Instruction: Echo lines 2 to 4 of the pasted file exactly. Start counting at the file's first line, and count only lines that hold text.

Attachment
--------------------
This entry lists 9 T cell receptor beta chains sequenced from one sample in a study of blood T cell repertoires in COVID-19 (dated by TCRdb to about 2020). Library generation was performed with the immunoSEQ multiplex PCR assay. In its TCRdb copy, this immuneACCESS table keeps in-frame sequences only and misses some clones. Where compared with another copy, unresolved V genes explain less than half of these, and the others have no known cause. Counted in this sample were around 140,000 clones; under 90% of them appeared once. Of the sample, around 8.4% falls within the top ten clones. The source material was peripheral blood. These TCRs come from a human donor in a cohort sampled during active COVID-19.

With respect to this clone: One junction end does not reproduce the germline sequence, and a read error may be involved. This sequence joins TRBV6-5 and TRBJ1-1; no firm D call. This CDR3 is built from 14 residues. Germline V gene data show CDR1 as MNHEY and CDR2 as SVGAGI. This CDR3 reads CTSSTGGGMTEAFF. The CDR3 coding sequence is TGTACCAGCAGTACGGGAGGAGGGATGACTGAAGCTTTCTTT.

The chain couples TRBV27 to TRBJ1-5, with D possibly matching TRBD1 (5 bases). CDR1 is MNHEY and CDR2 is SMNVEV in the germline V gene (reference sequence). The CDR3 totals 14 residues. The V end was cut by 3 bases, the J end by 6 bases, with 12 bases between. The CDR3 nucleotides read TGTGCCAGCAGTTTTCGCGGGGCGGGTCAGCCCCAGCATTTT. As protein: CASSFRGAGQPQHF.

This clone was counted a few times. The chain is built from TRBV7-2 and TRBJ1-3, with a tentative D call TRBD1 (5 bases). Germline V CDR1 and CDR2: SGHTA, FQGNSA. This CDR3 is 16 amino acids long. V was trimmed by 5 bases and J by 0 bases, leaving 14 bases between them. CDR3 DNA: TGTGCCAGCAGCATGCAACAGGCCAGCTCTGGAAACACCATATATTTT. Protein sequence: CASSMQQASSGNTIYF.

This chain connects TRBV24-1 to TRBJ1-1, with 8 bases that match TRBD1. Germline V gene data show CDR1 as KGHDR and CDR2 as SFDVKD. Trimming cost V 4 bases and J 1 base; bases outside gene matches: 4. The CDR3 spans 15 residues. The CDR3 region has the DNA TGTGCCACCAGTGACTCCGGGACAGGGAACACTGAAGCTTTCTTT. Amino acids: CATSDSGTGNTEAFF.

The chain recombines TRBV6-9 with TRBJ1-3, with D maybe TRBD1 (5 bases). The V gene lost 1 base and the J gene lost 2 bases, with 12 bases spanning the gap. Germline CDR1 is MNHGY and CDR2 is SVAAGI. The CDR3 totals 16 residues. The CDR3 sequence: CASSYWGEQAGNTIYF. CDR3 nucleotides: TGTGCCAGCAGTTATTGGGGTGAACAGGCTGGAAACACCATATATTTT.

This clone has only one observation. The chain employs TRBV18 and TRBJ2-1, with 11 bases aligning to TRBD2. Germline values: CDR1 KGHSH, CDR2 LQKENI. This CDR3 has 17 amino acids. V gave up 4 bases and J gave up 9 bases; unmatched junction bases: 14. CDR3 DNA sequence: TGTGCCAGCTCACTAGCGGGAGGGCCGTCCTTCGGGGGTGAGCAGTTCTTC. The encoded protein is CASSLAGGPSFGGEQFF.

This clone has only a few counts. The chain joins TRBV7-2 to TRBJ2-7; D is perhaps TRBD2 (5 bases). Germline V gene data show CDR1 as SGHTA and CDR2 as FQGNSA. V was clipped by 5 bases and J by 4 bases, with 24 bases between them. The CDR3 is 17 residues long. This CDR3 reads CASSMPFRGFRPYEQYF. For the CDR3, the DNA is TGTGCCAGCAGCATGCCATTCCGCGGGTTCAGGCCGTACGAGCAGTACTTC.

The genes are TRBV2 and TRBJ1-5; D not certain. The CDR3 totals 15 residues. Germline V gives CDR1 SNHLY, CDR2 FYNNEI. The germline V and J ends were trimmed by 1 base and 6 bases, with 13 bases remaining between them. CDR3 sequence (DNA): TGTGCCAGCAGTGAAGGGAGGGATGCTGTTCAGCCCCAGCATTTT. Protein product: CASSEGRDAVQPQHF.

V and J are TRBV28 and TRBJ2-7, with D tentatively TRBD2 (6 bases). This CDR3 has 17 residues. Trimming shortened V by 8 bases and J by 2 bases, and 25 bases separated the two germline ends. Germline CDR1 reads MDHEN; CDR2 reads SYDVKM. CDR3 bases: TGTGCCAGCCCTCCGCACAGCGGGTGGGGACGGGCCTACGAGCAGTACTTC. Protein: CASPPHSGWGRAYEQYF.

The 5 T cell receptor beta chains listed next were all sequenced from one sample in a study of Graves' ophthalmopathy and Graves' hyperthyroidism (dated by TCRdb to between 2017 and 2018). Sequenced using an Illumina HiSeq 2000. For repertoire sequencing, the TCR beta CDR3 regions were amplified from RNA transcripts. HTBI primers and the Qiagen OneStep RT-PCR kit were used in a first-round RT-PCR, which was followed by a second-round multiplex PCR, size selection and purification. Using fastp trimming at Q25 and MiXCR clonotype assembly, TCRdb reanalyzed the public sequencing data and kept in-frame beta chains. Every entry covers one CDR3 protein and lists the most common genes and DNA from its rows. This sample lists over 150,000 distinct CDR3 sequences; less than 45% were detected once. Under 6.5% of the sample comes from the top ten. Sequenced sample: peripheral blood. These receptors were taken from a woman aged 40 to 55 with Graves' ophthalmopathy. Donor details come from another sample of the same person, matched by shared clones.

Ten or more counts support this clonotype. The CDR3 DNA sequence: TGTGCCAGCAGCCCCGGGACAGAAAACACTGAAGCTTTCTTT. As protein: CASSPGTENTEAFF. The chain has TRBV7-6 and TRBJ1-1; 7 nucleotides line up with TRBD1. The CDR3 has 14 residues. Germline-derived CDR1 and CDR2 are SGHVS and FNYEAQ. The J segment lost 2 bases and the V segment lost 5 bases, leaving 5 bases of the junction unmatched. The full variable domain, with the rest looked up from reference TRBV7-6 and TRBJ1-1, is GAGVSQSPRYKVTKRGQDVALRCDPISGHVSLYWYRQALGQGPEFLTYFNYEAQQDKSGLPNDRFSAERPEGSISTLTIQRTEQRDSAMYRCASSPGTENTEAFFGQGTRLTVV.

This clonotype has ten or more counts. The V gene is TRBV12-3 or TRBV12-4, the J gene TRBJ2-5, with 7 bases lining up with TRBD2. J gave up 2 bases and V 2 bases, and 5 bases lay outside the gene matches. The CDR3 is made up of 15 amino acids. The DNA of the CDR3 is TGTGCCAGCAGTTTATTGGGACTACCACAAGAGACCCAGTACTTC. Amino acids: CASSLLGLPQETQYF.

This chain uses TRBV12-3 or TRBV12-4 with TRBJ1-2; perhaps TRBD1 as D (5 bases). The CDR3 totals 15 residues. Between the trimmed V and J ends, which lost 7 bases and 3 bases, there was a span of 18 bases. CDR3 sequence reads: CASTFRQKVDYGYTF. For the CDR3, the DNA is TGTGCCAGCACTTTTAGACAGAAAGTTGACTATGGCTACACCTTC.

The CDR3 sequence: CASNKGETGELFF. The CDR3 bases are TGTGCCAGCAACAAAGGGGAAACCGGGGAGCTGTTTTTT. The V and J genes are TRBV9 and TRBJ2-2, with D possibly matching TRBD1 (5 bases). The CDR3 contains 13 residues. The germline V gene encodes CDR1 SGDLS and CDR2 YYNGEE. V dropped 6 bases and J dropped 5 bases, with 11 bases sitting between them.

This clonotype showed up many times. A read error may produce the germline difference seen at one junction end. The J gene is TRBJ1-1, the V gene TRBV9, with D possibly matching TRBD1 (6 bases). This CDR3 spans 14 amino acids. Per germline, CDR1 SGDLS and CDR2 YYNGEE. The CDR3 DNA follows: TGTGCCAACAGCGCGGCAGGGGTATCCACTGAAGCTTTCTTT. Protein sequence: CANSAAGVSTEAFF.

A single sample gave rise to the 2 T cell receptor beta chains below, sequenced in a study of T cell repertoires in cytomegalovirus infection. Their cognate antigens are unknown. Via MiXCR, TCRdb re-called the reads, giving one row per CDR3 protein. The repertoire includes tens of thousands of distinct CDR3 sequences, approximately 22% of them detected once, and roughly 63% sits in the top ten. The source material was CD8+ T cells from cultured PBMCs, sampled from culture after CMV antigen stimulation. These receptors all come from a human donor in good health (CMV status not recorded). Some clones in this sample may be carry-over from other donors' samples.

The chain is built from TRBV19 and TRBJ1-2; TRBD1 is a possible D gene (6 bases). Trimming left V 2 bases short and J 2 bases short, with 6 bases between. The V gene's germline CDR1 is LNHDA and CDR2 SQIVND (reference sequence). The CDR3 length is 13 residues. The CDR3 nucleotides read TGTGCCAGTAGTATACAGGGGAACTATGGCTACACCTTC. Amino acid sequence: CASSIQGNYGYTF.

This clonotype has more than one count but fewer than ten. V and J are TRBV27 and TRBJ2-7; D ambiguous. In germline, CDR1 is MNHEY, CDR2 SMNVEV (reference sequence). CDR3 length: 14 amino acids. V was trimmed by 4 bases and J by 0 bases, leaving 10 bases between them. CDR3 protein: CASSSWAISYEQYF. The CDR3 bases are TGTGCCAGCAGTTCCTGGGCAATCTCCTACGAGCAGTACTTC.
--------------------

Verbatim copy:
With respect to this clone: One junction end does not reproduce the germline sequence, and a read error may be involved. This sequence joins TRBV6-5 and TRBJ1-1; no firm D call. This CDR3 is built from 14 residues. Germline V gene data show CDR1 as MNHEY and CDR2 as SVGAGI. This CDR3 reads CTSSTGGGMTEAFF. The CDR3 coding sequence is TGTACCAGCAGTACGGGAGGAGGGATGACTGAAGCTTTCTTT.

The chain couples TRBV27 to TRBJ1-5, with D possibly matching TRBD1 (5 bases). CDR1 is MNHEY and CDR2 is SMNVEV in the germline V gene (reference sequence). The CDR3 totals 14 residues. The V end was cut by 3 bases, the J end by 6 bases, with 12 bases between. The CDR3 nucleotides read TGTGCCAGCAGTTTTCGCGGGGCGGGTCAGCCCCAGCATTTT. As protein: CASSFRGAGQPQHF.

This clone was counted a few times. The chain is built from TRBV7-2 and TRBJ1-3, with a tentative D call TRBD1 (5 bases). Germline V CDR1 and CDR2: SGHTA, FQGNSA. This CDR3 is 16 amino acids long. V was trimmed by 5 bases and J by 0 bases, leaving 14 bases between them. CDR3 DNA: TGTGCCAGCAGCATGCAACAGGCCAGCTCTGGAAACACCATATATTTT. Protein sequence: CASSMQQASSGNTIYF.